And the days that had passed, I tried to play them back, what had I really done in the last few days, in this last week? I’d been in Stavanger, I’d said Yes, yes, of course I’ll come, I’d sat in the back of a car that day with Jørn and Roar and Tomas, and we’d taken the road to Bergen, driven on and off the ferries, and when we’d finally arrived in Bergen, we met the two other bands, and we’d boarded the boat. Evening had fallen, and then things had started to go wrong. There was a lot of water, I remembered that, but it had been so dark, I couldn’t remember what had actually happened. I tried to concentrate, to reconstruct the boat journey across, but I was too tired, too slow in my head, and finally I had to give up, it was impossible, for now at least, maybe tomorrow. Everything was potentially different tomorrow, potentially okay. I was cold. I longed for home. Probably for the first time ever. I longed to be back in my empty apartment. Longed for things I knew. I got up again in the end, took the magnolia overalls out of the carrier bag, put them on. It was something at least. And they fit perfectly. I felt a little more at home. Lay back under the covers. And that was how, lying on my back, filled with fear in the bed in Gjógv, in Havstein’s Factory, I slept, on that first day.



  I was woken up by noises from the ground floor. I was lying on a narrow bed, under a duvet with an unfamiliar smell, light coming through the curtains onto a linoleum floor. I wasn’t at home. I had no idea where I was. I might be anywhere. And somebody was talking on the floor below, morning voices, a radio playing music I couldn’t bear to listen to. I lay in bed, with a head that refused to cooperate and a body that wanted to be left in peace. I felt as if I’d drunk weed killer. By the gallon. As if I’d eaten plaster of Paris. I didn’t want to get up. I wanted to stay lying there. Until I knew where I was. Until somebody arrived and sent me back. Collect on delivery.

  It was like being a child again, I’ve stayed the night with the boy next door, and I wake up alone in the room. He’s already gotten up, gone downstairs, and he’s sitting, eating breakfast with his parents. You wake with the shock of not being at home, don’t dare to get up, don’t dare to get dressed. Don’t dare to go down and say good morning.

  Just as then, I curled up in my bed now, trying to work out where I was, why I was here. And everything that had happened in the last weeks and months wrapped itself up in a ball of panic that threw itself at my head and I heard footsteps coming up the stairs, a creaking on the treads and a hand that knocked at my door.


  I didn’t answer, pretended to be asleep, fooling nobody.


  “… Yes?”

  He opened the door, stuck his head in, and when he saw me he came right into the room. Havstein. My harbor Havstein.

  “Good morning.”

  “Yes,” I answered. “Good morning.”

  Havstein cast a look at my clothes, they lay neatly folded on the chair despite still being damp, dirty. He smiled.

  “How are things with you?” he asked, picking my clothes up, putting them on the desk and sitting down on the
chair, doctor-like, all he needed was my file under his arm. Stethoscope.

  Which must have been when I started to cry. Rivers of despair ran down and across the floor, completely without warning, the first time in a long time, like a child. I hid my face under the duvet, lay there shaking, fell completely apart at the seams in front of Havstein. And I was despair’s puppet as I lay there, everything in total ruin and not one good plan left up my sleeve. So what could Havstein do? Nothing, because there was nobody who could comfort this Toffle, and I tried to laugh at the idiotic comparison. But I couldn’t, my laughter turned into nothing but low, gurgling, guttural noises.

  Havstein sat there in his chair, waiting for me to resurface, he didn’t sit on the edge of the bed, didn’t stroke my hair, didn’t turn into my father, and I was grateful for that, he didn’t lose composure and as so many others might when confronted by somebody spontaneously bursting into tears, throwing themselves over one, comfort’s fire blankets. Havstein remained in his chair, and slowly but surely I composed myself, let go and peered over the top of the duvet, taking short gasps of air, sat halfway up in bed, dried my eyes with sleepy fingers, feeling embarrassed, naked. That was when he noticed I was wearing the overalls. He didn’t pass any remark. Said instead:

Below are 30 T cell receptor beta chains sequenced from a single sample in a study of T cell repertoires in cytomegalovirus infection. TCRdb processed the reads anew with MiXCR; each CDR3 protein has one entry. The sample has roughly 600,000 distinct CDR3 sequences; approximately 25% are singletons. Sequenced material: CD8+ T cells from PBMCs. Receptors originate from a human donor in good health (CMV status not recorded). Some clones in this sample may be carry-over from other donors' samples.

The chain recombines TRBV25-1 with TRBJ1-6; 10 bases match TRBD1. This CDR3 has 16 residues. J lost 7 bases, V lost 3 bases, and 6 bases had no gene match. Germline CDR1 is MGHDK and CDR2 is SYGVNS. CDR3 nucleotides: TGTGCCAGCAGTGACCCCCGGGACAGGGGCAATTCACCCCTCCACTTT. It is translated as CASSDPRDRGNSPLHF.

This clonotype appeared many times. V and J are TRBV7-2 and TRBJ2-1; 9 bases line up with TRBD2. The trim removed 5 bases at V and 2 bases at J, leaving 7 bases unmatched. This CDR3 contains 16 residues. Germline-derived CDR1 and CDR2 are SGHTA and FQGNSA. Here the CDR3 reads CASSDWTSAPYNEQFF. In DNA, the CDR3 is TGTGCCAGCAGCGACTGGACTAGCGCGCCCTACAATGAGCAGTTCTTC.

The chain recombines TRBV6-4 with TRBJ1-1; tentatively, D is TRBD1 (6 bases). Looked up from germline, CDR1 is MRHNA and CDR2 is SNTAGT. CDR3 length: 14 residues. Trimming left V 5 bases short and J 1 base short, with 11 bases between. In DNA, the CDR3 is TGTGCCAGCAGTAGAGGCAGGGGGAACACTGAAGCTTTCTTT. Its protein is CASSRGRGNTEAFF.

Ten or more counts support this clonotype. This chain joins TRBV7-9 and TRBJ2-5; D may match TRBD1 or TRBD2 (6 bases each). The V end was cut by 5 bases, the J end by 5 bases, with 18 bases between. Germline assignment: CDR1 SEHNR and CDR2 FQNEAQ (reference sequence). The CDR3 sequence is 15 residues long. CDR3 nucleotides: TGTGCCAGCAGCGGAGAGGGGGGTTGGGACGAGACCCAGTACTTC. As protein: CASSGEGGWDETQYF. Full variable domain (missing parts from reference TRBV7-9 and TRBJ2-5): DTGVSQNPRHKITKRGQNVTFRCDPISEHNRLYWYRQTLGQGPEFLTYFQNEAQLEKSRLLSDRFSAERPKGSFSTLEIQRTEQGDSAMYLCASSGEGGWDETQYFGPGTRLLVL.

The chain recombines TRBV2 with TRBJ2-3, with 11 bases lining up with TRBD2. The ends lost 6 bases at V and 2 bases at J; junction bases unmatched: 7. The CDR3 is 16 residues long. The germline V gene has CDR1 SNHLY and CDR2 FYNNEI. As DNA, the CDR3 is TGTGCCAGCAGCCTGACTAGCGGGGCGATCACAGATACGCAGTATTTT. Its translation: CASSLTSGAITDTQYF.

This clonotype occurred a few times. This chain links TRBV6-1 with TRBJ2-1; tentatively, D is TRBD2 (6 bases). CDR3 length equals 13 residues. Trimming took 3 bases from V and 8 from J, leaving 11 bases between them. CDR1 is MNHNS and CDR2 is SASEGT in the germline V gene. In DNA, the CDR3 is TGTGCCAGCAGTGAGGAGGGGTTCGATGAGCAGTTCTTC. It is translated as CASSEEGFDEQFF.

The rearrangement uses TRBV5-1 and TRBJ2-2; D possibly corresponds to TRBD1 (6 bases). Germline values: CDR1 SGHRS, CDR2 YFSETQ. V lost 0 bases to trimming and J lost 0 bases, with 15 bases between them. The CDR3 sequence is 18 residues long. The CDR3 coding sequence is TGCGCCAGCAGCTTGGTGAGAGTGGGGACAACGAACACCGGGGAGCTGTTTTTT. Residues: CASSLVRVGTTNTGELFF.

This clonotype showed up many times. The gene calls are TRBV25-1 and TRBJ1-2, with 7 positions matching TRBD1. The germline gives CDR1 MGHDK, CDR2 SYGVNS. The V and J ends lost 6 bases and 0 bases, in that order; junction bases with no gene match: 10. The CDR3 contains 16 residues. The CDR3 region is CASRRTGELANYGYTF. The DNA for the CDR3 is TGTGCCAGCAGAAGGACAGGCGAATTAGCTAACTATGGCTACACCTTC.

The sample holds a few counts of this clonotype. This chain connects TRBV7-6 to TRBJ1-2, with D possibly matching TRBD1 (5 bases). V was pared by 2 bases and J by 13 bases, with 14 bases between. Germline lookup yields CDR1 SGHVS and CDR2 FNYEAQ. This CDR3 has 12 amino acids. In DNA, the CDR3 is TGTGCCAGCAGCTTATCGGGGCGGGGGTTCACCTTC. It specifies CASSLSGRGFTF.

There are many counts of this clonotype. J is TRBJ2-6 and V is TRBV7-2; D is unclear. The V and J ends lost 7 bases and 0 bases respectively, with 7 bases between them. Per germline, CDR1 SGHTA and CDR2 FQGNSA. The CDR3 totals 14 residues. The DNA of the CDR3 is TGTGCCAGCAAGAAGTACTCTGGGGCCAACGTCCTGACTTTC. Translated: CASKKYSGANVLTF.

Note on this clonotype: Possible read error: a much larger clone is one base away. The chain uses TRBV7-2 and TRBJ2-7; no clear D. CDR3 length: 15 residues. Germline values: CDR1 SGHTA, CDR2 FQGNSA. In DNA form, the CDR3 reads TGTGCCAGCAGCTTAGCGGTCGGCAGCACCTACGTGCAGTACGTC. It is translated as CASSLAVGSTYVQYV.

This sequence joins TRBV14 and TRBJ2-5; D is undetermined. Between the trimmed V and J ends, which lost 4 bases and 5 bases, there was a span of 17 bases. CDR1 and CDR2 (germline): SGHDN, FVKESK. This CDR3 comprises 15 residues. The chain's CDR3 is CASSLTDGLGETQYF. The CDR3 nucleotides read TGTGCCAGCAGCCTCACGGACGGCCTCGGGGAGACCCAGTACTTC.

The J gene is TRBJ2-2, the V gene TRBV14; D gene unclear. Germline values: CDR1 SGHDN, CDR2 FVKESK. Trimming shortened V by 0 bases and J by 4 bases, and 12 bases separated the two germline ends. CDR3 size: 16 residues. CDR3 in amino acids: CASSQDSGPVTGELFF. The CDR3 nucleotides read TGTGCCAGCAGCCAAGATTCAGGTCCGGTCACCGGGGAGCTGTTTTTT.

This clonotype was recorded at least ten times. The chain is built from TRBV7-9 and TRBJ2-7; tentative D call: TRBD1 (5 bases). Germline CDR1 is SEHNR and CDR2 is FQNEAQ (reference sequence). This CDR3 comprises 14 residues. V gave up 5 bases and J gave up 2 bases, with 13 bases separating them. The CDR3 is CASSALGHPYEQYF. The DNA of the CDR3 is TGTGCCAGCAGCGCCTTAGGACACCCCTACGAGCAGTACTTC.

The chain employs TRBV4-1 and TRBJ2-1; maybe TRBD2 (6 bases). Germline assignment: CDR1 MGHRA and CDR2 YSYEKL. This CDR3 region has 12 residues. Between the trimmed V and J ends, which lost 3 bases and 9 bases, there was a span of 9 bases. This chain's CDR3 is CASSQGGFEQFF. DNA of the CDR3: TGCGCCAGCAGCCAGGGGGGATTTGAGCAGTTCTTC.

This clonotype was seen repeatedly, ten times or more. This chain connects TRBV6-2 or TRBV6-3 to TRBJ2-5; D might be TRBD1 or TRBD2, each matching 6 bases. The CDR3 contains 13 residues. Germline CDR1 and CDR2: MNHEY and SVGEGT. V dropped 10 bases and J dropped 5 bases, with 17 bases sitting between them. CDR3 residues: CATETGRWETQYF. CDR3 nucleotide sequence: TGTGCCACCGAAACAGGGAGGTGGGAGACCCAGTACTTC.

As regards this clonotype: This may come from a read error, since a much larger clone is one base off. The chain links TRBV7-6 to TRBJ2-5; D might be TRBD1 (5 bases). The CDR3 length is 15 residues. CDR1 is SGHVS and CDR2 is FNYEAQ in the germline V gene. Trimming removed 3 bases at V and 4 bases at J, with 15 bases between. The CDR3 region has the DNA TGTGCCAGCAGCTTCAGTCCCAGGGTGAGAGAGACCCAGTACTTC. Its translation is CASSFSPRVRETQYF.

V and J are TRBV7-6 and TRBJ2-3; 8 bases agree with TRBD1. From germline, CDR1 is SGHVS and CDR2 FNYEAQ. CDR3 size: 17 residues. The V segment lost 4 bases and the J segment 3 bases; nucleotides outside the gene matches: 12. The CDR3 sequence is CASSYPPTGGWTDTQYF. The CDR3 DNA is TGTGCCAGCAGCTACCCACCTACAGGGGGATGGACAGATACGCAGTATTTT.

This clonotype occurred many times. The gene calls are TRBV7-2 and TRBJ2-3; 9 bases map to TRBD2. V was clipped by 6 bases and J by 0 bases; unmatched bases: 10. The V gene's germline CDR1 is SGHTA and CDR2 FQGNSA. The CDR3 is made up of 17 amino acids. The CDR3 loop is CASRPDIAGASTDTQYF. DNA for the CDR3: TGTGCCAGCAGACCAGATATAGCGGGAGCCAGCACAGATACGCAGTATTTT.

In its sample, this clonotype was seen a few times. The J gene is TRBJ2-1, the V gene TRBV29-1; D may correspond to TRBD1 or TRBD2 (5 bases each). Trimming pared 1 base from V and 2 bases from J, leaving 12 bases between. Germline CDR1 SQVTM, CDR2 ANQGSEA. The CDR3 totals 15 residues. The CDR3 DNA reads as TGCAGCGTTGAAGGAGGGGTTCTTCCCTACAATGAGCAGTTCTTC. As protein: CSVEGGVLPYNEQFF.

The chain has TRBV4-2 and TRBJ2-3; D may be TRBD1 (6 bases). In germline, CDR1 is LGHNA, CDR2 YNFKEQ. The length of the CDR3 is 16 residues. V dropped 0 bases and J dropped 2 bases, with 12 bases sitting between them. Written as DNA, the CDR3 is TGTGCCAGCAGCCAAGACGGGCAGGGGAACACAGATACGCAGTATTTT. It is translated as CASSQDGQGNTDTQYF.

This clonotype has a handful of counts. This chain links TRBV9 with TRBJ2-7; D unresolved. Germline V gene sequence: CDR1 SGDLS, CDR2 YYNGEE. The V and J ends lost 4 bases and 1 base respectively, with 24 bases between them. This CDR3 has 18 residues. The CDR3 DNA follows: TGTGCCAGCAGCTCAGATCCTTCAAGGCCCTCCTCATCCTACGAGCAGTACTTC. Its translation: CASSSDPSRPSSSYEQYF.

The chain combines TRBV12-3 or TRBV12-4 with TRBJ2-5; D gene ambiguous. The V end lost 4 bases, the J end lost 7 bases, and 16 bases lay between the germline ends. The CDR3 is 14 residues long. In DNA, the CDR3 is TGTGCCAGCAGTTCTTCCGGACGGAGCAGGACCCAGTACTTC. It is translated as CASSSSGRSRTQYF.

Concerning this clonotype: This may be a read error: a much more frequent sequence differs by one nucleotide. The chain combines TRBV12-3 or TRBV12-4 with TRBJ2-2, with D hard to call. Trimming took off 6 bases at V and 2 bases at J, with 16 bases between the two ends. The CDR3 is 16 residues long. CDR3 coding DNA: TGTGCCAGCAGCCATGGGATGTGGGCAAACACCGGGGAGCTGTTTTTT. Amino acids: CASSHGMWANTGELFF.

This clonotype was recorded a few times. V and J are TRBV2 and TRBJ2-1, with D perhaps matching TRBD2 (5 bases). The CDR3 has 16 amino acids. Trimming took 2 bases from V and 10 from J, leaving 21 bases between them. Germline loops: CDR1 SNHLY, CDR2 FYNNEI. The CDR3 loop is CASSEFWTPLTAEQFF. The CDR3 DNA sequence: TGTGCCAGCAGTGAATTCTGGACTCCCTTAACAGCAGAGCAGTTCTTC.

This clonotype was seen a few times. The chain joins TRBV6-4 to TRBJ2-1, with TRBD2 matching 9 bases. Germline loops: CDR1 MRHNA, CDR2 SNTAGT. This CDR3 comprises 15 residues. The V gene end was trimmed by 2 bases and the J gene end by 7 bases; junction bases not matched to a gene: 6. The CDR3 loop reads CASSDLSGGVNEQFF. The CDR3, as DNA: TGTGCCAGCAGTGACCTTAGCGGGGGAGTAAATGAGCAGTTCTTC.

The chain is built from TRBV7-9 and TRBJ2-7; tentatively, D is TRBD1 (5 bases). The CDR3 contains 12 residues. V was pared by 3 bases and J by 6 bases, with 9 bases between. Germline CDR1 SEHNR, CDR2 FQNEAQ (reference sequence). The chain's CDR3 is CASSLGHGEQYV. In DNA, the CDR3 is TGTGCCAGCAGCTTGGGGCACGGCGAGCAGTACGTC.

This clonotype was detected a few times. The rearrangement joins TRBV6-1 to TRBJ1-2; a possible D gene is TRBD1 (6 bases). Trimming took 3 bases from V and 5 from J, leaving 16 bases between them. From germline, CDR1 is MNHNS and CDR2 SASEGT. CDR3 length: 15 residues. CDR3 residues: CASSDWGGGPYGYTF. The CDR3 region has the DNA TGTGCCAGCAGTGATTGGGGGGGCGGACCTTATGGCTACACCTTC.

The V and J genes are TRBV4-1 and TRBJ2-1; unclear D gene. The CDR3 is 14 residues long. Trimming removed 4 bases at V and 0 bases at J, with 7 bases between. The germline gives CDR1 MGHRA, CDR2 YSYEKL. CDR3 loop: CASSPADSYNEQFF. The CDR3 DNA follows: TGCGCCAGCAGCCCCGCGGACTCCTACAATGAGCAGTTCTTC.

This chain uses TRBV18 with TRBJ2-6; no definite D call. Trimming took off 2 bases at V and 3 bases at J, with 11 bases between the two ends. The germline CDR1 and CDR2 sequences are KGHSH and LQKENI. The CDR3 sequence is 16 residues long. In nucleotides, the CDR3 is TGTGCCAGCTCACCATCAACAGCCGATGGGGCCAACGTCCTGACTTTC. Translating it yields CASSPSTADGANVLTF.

“It’s hard?”

  “Yes,” I replied clearly, without giving it a thought. And then, quickly: “But it’s a little better now.” I sniffed. Havstein was prepared, he handed me a tissue from one of the desk drawers and I blew as hard as I could, tried to drain myself, but with only moderate success. Havstein got up, went to the curtains and pulled them open. It was raining outside. I lay back down again, and I think I slept.

  And the days and nights would coagulate in slow motion, like cars seen through dirty windows, now and then I’m awake, in the morning, at night. I’m woken by noises from below, the sound of chatter, the radio, Havstein brings food up to me a couple of times a day, sits next to my bed, talks. But I say nothing in reply, like an oyster on dry land, tightly shut, sleeping sixteen or seventeen hours a day, but I wake up at night, always at night, when the others are asleep. I lie wide awake, listening to the sounds of snoring, of bodies turning in their beds, of the rain outside. I get up, go over to the window, draw back the curtains, open the window, and it’s dark outside, the air is damp, I sit and stare out, look at the contours of the mountains to the right, the sea that lies straight ahead of me, stretching all the way to the Arctic, and I squint down at the rocks on the shore, searching for a fixed point by which to check if the sea is rising, but it isn’t, apart from at high and low tide, as normal, and I sit by the window until I’m cold, then close it and on the bed again, stare up at the ceiling, trying to run through the last few months, and I don’t know what I’ll do now. I have no idea. And Helle? What is Helle doing? Helle is asleep now, alone or with Mats, I imagine she’s sleeping badly, that she’s tossing between the sheets to no avail, because something’s not quite as it should be, but she doesn’t know what. She’s happy with him, surely? Yes, of course. Perhaps it’s her job? Isn’t it quite what she’d hoped for, how she’d dreamed it would be? But hardly anything is as we think it will be. And I think about Father who’s back from Saint-Lô, together with Mother, and Father is waiting for a postcard from me, he walks down to look in the mailbox every day, but there’s nothing there, another day and nothing, but you’ll get a card, when I have the time, when I’ve got one, and I think how Father would have been pleased if I’d called, or for me to call him now, bringing him to his feet at the other end, hearing him make himself comfortable, talking with Father, for hours on the phone, but there isn’t a phone in here, and Father’s asleep now, next to Mother, lying on his back with one arm around her, and his arm has gone to sleep, but he doesn’t notice it until he gets up, before he shakes the life back into it in the bathroom that morning, and that’s when he sees it, in the mirror, after he’s come out of the shower, that there’s an imprint of Mother in his arm, a little dip in his arm where she’s lain, every night for all these years. I think about Father’s arm.